The study also found that the incidence of comorbidities in people with COVID-19 was greater than that of a matched control population without COVID-19. This was shown by a higher prevalence of previous hospital admissions and the presence of the following pre-existing medical conditions: hypertension; major adverse cardiovascular events; respiratory disease; and diabetes. During a mean follow-up period of 140 days after hospital discharge, more than 29% of these patients were readmitted (14,060 of 47,780) and slightly more than 12% died (5,875). Readmission and death occurred at rates four and eight times greater, respectively, than those for the matched control group. These outcomes were also substantially higher for persons hospitalized with COVID-19 when compared with matched controls, even after stratifying for those admitted to the ICU versus those who were not.12
As the above two studies consisted only of unvaccinated persons, it might be worthwhile to review these trends in a vaccinated population, as adoption of vaccines may be more likely in an insured population. The previously mentioned French study of 28,031,641 fully vaccinated individuals may provide useful information. Again, it consisted of persons ages 12 or older who were fully vaccinated and followed from the 14th day after complete vaccination for an average of 80 days. The fully vaccinated group of 5,345 persons were hospitalized (87 hospitalizations per 100,000 person-years) for COVID-19 and 996 in-hospital deaths were recorded (16 in-hospital deaths per 100,000 person-years). As seen in previous studies of unvaccinated persons, higher rates of hospitalizations and deaths were observed in fully vaccinated persons of older ages, male gender, and social deprivation. The median age of the entire cohort was 59, 79 for the hospitalized group, and 86 for those who died in the hospital. Again, there was a significant correlation between the presence of pre-existing comorbidities and risk of hospitalization and death from COVID-19: only 9.7% of hospitalized cases and 2% (24/996) of those who died in the hospital had no identified comorbidities. In addition, of the 47 chronic diseases examined in the study, most were positively associated with an increased risk of COVID-19-related hospitalization and a slight excess risk of death.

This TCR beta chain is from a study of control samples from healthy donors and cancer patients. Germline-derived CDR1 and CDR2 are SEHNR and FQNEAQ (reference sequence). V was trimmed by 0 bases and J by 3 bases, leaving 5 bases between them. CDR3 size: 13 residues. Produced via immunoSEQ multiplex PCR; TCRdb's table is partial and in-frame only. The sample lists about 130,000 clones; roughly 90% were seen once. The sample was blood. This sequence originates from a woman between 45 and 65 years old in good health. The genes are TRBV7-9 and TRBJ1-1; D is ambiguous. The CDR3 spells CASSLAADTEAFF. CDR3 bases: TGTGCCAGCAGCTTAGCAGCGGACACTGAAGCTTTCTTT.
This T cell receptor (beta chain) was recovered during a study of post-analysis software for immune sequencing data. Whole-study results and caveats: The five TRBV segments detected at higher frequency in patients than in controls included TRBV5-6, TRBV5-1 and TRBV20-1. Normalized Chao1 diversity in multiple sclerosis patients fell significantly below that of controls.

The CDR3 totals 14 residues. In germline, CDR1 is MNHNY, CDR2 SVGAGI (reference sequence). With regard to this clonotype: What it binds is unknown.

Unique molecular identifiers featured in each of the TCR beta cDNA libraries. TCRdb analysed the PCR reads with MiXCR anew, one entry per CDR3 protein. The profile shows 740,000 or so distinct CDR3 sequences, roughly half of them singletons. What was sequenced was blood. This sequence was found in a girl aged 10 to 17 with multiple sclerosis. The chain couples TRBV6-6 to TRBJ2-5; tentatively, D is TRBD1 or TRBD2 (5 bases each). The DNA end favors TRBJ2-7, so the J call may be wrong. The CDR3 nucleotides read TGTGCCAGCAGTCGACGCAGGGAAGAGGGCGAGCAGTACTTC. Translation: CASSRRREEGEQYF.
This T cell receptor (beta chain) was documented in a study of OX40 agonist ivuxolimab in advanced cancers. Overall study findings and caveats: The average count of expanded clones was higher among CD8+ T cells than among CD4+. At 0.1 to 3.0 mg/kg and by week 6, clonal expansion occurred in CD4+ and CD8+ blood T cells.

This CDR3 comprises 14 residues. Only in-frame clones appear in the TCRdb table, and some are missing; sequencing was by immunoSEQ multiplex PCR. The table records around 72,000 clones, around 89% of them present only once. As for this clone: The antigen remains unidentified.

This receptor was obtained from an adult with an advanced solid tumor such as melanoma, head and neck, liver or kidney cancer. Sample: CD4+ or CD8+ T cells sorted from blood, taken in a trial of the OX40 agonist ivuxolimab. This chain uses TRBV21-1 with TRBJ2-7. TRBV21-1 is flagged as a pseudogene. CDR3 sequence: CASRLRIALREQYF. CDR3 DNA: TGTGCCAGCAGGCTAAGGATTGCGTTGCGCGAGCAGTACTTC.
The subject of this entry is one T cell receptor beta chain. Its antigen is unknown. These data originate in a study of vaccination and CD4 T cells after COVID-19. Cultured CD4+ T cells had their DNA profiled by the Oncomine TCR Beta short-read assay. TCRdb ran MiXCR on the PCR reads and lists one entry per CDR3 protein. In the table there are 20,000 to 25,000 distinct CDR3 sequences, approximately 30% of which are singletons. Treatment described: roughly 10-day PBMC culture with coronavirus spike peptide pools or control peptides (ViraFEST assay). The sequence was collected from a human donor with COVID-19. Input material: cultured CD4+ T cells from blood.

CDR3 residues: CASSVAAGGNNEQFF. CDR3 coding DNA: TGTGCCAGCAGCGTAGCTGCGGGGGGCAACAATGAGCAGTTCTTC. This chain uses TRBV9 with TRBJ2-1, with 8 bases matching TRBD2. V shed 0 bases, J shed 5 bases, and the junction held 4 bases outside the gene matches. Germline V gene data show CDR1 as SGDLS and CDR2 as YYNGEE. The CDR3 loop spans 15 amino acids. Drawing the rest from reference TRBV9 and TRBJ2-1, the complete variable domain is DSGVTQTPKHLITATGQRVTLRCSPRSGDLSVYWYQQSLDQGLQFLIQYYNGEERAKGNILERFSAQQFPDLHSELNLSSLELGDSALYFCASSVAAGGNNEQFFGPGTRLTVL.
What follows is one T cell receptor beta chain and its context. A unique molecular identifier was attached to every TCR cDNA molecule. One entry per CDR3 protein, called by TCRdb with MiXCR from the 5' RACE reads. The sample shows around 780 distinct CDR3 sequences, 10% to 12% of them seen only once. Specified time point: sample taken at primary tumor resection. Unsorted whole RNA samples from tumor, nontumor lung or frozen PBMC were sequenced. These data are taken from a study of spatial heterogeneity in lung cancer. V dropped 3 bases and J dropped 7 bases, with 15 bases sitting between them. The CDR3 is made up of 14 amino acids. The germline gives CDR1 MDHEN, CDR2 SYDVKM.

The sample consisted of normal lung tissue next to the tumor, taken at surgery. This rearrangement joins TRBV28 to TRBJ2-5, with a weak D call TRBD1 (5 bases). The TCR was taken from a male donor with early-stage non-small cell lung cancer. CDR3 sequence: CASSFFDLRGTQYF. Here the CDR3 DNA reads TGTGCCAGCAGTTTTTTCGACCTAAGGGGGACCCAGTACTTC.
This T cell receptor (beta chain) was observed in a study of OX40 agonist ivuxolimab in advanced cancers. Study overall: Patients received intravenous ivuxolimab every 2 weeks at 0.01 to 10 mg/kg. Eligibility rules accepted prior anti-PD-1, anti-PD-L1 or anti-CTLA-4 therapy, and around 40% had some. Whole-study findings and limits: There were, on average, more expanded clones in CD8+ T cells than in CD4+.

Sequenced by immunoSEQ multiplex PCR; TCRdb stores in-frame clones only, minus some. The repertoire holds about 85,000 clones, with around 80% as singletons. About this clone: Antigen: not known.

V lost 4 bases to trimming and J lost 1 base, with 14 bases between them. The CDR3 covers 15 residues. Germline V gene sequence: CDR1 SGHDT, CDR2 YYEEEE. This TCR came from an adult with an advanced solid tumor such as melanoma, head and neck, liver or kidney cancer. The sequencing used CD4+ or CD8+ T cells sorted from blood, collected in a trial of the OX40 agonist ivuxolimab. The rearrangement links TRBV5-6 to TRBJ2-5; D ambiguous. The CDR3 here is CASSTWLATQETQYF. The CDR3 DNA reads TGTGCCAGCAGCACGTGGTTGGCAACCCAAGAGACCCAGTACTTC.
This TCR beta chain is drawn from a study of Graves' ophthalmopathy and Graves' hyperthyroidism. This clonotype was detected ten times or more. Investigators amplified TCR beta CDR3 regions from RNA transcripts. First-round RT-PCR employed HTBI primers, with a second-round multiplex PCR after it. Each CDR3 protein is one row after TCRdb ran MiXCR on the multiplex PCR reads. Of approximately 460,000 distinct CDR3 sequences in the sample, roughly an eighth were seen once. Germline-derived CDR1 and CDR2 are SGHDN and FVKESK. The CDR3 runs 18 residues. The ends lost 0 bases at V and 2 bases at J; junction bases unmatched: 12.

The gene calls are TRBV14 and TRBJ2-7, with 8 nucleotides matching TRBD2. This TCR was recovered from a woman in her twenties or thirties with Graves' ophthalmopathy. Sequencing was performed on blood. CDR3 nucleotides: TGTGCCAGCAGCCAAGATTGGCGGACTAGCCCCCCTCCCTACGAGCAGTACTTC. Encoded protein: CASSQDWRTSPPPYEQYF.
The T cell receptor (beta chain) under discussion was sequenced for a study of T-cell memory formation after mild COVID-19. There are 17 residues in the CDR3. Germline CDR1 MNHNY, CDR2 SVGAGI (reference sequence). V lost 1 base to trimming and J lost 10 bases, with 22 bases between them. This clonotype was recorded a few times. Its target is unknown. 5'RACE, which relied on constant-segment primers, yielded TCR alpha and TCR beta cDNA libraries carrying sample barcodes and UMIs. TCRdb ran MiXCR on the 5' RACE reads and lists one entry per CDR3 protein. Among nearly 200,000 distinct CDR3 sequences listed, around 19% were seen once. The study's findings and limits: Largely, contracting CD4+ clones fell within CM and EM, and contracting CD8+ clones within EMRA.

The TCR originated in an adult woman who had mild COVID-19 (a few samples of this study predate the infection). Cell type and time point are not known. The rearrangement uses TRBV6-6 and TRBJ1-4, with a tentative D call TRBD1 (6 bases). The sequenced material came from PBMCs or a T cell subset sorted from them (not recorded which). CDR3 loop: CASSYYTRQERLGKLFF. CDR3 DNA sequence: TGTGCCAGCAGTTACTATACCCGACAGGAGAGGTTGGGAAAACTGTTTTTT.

Based on this study, the more likely uptake of vaccines and boosters by an insured working population means that this group will be less likely to experience significant future COVID-19 infections, may return to work more quickly, and may be less at risk of developing long COVID.10
The outcomes of the hospitalized COVID-19 survivors cited above are not particularly surprising given the baseline characteristics and risk factors of persons admitted to the hospital and ICU with moderate or severe COVID-19 infection, especially when they are coupled with the biological insult and physiological stress of such an infection.